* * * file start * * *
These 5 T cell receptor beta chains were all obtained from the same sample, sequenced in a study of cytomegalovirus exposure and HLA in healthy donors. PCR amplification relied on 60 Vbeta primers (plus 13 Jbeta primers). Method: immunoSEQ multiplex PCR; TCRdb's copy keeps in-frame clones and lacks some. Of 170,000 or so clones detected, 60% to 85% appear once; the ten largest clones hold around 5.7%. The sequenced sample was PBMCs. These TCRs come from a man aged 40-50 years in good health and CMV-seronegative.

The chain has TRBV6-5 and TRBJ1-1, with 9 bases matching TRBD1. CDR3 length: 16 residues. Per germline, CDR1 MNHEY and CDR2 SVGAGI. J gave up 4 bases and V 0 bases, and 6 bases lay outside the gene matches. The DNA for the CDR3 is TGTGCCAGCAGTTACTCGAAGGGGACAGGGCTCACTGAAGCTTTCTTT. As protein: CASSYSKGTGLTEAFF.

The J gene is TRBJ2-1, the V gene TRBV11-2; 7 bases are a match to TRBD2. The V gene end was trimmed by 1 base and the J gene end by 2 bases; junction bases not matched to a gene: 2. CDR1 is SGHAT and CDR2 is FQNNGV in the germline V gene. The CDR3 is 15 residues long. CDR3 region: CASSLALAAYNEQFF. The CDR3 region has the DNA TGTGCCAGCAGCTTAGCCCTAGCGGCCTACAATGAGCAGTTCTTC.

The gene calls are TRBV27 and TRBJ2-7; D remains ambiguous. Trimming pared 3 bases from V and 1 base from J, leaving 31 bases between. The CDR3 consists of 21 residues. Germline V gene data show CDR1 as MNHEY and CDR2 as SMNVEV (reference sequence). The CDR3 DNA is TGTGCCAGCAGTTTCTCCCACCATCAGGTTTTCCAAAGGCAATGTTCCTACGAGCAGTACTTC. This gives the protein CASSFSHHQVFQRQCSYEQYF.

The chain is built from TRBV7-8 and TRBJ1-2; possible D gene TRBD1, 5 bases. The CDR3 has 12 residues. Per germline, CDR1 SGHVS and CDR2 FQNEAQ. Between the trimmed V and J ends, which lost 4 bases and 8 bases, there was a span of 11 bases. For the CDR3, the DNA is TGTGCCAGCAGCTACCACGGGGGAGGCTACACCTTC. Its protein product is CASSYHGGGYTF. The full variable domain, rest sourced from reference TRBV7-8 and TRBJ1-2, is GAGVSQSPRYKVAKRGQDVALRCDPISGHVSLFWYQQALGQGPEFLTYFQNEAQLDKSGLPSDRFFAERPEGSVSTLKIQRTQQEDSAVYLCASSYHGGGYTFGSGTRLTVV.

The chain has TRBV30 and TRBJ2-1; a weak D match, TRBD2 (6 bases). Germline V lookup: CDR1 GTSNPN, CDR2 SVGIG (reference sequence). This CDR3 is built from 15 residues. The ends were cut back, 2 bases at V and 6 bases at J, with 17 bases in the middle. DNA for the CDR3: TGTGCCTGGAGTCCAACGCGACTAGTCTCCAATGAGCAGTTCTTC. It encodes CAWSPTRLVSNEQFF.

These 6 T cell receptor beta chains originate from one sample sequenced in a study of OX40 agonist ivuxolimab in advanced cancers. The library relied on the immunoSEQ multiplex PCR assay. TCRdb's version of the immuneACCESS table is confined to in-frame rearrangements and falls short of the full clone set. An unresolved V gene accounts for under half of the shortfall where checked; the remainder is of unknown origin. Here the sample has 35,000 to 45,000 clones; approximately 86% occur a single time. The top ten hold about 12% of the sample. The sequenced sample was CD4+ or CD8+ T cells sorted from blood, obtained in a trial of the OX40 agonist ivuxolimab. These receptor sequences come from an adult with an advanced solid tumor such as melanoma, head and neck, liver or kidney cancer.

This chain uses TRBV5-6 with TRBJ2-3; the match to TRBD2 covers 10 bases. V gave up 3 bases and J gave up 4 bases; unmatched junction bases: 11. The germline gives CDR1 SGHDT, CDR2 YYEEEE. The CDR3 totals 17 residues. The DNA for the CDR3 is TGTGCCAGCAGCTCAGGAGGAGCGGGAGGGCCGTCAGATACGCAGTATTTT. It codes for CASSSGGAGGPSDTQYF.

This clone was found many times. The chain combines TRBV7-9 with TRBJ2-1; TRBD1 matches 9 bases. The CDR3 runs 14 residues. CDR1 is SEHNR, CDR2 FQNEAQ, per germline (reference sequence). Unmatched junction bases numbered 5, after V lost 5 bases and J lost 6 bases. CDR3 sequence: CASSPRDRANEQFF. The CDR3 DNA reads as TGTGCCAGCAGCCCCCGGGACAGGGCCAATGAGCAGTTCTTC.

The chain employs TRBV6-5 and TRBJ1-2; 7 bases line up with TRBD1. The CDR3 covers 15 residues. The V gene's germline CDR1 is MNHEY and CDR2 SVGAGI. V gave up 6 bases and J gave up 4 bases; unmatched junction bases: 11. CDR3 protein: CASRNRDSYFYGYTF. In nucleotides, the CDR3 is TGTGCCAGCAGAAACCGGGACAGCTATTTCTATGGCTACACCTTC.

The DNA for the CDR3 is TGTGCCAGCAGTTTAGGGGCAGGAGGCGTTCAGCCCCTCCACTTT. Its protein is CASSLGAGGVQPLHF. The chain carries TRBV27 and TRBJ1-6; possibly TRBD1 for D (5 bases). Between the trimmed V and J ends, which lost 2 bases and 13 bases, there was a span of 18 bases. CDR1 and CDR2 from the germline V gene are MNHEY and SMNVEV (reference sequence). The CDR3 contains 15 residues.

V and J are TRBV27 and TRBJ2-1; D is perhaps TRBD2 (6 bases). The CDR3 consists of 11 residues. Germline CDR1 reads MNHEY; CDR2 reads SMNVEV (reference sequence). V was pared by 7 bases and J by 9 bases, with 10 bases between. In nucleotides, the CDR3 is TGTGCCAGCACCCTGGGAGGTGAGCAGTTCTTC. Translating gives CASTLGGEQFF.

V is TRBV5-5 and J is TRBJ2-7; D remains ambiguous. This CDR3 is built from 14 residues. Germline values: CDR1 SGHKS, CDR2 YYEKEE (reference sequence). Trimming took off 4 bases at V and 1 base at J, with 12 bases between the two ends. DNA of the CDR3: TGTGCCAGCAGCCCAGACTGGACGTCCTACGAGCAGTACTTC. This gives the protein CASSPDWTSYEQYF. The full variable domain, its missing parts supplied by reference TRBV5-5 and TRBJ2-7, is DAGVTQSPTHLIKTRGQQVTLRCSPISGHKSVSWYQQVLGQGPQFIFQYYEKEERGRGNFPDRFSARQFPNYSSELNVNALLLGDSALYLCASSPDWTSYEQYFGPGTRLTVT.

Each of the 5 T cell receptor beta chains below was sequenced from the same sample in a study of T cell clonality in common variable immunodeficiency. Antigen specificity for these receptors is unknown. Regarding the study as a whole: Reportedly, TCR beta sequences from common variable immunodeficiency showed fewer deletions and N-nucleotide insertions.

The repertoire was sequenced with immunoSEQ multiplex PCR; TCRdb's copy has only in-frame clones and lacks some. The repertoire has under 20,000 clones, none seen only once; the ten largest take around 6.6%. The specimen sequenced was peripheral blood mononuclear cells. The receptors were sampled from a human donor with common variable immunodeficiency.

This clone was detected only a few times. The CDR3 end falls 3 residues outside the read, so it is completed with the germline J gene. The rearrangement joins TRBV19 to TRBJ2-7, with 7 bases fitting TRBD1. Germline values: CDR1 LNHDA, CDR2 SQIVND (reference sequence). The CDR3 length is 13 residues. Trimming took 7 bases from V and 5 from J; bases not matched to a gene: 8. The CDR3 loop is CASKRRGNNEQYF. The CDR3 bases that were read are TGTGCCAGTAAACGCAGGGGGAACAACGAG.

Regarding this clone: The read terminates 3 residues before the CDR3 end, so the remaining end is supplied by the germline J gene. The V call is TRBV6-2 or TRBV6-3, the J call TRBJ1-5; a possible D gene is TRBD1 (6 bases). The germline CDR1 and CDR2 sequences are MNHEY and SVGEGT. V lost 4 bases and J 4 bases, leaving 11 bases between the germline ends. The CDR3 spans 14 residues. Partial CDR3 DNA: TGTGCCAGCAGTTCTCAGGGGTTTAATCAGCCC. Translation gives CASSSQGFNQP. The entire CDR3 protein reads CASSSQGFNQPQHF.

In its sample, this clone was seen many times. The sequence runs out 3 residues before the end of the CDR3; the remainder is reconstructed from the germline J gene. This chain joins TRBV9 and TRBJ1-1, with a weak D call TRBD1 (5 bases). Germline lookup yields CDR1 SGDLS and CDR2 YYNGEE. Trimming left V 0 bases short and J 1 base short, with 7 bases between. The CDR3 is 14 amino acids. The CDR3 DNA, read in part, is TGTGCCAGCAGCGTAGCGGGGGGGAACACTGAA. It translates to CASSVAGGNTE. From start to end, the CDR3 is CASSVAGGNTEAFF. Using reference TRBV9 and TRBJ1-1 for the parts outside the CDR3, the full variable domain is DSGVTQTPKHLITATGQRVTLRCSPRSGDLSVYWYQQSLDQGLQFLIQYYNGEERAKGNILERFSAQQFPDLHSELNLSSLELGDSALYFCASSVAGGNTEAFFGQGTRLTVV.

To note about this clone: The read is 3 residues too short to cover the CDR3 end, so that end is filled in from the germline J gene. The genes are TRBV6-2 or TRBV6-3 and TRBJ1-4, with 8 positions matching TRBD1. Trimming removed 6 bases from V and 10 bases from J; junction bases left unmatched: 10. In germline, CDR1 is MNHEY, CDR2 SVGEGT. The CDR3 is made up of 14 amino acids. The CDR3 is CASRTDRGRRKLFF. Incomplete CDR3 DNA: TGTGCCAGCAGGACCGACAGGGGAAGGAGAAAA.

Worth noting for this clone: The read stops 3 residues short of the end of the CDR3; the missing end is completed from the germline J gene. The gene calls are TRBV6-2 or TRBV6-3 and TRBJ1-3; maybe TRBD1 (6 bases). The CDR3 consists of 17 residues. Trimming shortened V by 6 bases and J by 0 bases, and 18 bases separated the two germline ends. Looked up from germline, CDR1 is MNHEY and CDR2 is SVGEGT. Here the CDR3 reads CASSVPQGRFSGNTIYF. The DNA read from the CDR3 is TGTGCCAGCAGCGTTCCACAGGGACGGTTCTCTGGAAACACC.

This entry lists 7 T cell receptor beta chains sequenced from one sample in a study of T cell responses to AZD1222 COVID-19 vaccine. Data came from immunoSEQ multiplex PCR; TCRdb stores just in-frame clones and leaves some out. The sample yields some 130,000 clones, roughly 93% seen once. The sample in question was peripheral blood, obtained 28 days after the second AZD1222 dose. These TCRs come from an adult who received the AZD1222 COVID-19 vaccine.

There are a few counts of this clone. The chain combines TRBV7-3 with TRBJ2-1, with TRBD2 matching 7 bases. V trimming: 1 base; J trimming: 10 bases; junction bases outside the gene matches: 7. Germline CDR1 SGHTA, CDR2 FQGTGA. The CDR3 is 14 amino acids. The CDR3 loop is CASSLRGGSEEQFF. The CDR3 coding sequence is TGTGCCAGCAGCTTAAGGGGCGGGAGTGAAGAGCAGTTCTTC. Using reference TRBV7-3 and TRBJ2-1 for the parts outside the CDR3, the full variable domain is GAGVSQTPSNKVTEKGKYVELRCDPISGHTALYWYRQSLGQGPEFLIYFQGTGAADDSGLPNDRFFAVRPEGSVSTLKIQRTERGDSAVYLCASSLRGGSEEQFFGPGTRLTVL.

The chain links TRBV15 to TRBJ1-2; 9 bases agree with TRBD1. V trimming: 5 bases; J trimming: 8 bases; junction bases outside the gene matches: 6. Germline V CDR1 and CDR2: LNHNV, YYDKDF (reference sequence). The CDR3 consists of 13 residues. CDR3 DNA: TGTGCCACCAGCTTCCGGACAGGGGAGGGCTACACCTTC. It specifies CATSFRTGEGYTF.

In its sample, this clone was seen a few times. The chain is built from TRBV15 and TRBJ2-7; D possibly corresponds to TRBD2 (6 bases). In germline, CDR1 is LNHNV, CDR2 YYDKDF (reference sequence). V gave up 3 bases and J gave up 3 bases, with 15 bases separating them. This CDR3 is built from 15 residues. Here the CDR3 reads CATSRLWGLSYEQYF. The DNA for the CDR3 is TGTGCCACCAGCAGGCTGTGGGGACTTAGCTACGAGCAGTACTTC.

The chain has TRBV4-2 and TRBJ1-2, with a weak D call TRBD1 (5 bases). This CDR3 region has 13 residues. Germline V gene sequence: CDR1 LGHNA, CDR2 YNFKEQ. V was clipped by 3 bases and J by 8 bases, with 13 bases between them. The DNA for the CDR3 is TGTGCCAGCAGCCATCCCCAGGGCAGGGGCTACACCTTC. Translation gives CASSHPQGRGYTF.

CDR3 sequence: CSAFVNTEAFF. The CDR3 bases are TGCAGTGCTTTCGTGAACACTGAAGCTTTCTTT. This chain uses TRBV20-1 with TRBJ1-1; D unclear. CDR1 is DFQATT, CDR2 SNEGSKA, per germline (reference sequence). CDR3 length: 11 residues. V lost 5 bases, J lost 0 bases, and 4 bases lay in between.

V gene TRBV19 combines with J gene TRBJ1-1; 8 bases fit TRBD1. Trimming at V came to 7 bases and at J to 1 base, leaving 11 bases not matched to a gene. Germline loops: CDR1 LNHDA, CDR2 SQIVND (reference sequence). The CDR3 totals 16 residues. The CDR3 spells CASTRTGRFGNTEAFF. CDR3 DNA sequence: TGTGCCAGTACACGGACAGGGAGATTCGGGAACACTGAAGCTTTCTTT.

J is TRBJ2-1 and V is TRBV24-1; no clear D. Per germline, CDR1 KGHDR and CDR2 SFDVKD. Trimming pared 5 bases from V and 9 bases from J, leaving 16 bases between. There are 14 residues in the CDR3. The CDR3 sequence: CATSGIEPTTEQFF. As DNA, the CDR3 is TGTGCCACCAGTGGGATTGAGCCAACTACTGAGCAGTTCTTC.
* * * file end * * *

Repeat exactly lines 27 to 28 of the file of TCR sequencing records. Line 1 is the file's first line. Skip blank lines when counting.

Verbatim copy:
V gene TRBV19 combines with J gene TRBJ1-1; 8 bases fit TRBD1. Trimming at V came to 7 bases and at J to 1 base, leaving 11 bases not matched to a gene. Germline loops: CDR1 LNHDA, CDR2 SQIVND (reference sequence). The CDR3 totals 16 residues. The CDR3 spells CASTRTGRFGNTEAFF. CDR3 DNA sequence: TGTGCCAGTACACGGACAGGGAGATTCGGGAACACTGAAGCTTTCTTT.

J is TRBJ2-1 and V is TRBV24-1; no clear D. Per germline, CDR1 KGHDR and CDR2 SFDVKD. Trimming pared 5 bases from V and 9 bases from J, leaving 16 bases between. There are 14 residues in the CDR3. The CDR3 sequence: CATSGIEPTTEQFF. As DNA, the CDR3 is TGTGCCACCAGTGGGATTGAGCCAACTACTGAGCAGTTCTTC.